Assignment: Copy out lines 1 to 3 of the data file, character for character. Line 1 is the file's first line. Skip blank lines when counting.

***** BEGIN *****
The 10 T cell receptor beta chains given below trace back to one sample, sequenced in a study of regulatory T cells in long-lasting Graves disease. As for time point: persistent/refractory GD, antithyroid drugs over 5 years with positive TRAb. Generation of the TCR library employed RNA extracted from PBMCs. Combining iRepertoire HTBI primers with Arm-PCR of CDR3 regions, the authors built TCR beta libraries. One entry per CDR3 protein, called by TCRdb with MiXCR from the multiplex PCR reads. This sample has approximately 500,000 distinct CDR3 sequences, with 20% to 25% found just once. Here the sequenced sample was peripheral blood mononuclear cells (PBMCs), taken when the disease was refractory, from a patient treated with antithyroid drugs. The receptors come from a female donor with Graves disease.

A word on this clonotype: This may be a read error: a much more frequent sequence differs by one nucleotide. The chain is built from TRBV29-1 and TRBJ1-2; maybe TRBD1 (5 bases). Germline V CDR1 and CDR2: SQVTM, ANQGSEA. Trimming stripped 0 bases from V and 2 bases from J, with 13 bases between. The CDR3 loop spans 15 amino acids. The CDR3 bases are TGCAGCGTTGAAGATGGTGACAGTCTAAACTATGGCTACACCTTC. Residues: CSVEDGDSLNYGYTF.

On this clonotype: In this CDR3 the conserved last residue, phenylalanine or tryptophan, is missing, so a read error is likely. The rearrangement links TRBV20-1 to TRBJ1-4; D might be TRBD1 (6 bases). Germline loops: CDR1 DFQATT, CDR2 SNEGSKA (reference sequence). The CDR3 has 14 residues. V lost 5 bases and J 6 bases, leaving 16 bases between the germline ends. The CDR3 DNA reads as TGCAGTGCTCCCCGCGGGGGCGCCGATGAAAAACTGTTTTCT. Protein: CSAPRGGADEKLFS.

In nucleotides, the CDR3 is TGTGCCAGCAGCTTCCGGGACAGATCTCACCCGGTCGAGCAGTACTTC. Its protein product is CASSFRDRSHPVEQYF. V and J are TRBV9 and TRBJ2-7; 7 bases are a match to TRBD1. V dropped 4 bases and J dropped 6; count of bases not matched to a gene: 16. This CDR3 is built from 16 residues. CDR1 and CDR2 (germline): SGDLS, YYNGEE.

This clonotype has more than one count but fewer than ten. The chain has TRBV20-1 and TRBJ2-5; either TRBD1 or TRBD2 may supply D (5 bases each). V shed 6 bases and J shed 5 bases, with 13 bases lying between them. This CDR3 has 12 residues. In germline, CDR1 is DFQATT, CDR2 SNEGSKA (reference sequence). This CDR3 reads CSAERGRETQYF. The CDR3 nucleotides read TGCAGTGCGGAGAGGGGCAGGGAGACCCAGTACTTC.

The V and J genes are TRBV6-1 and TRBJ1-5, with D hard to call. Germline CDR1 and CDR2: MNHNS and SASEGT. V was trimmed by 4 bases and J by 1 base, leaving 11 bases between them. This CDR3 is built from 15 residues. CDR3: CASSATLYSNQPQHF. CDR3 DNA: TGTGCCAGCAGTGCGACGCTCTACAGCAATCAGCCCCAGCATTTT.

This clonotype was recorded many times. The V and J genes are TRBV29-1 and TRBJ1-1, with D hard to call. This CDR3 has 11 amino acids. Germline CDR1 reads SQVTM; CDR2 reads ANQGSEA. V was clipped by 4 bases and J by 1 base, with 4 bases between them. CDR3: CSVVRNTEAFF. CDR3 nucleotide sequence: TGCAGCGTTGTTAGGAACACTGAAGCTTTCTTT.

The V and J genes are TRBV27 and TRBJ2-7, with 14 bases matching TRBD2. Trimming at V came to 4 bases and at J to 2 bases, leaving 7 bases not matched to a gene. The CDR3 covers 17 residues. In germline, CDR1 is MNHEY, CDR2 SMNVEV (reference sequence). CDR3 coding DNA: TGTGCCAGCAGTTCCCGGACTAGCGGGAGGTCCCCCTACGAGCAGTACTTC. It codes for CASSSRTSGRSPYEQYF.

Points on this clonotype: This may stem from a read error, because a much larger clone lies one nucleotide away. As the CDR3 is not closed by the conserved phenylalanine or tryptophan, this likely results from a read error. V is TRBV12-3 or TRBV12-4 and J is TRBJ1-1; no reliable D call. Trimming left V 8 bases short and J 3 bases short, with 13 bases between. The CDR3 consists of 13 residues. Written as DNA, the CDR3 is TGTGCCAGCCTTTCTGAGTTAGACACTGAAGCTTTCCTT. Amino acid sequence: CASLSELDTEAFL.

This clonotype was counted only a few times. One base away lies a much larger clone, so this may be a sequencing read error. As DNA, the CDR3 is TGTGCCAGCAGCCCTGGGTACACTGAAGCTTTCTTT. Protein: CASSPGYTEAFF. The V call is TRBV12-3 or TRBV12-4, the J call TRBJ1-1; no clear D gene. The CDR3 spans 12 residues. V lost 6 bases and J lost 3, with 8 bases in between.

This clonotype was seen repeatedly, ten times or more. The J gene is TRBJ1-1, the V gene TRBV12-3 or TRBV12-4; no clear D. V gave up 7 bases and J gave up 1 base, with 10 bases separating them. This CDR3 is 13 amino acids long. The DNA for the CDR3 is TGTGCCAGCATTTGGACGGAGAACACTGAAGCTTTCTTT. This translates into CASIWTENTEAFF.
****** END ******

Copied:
The 10 T cell receptor beta chains given below trace back to one sample, sequenced in a study of regulatory T cells in long-lasting Graves disease. As for time point: persistent/refractory GD, antithyroid drugs over 5 years with positive TRAb. Generation of the TCR library employed RNA extracted from PBMCs. Combining iRepertoire HTBI primers with Arm-PCR of CDR3 regions, the authors built TCR beta libraries. One entry per CDR3 protein, called by TCRdb with MiXCR from the multiplex PCR reads. This sample has approximately 500,000 distinct CDR3 sequences, with 20% to 25% found just once. Here the sequenced sample was peripheral blood mononuclear cells (PBMCs), taken when the disease was refractory, from a patient treated with antithyroid drugs. The receptors come from a female donor with Graves disease.

A word on this clonotype: This may be a read error: a much more frequent sequence differs by one nucleotide. The chain is built from TRBV29-1 and TRBJ1-2; maybe TRBD1 (5 bases). Germline V CDR1 and CDR2: SQVTM, ANQGSEA. Trimming stripped 0 bases from V and 2 bases from J, with 13 bases between. The CDR3 loop spans 15 amino acids. The CDR3 bases are TGCAGCGTTGAAGATGGTGACAGTCTAAACTATGGCTACACCTTC. Residues: CSVEDGDSLNYGYTF.

On this clonotype: In this CDR3 the conserved last residue, phenylalanine or tryptophan, is missing, so a read error is likely. The rearrangement links TRBV20-1 to TRBJ1-4; D might be TRBD1 (6 bases). Germline loops: CDR1 DFQATT, CDR2 SNEGSKA (reference sequence). The CDR3 has 14 residues. V lost 5 bases and J 6 bases, leaving 16 bases between the germline ends. The CDR3 DNA reads as TGCAGTGCTCCCCGCGGGGGCGCCGATGAAAAACTGTTTTCT. Protein: CSAPRGGADEKLFS.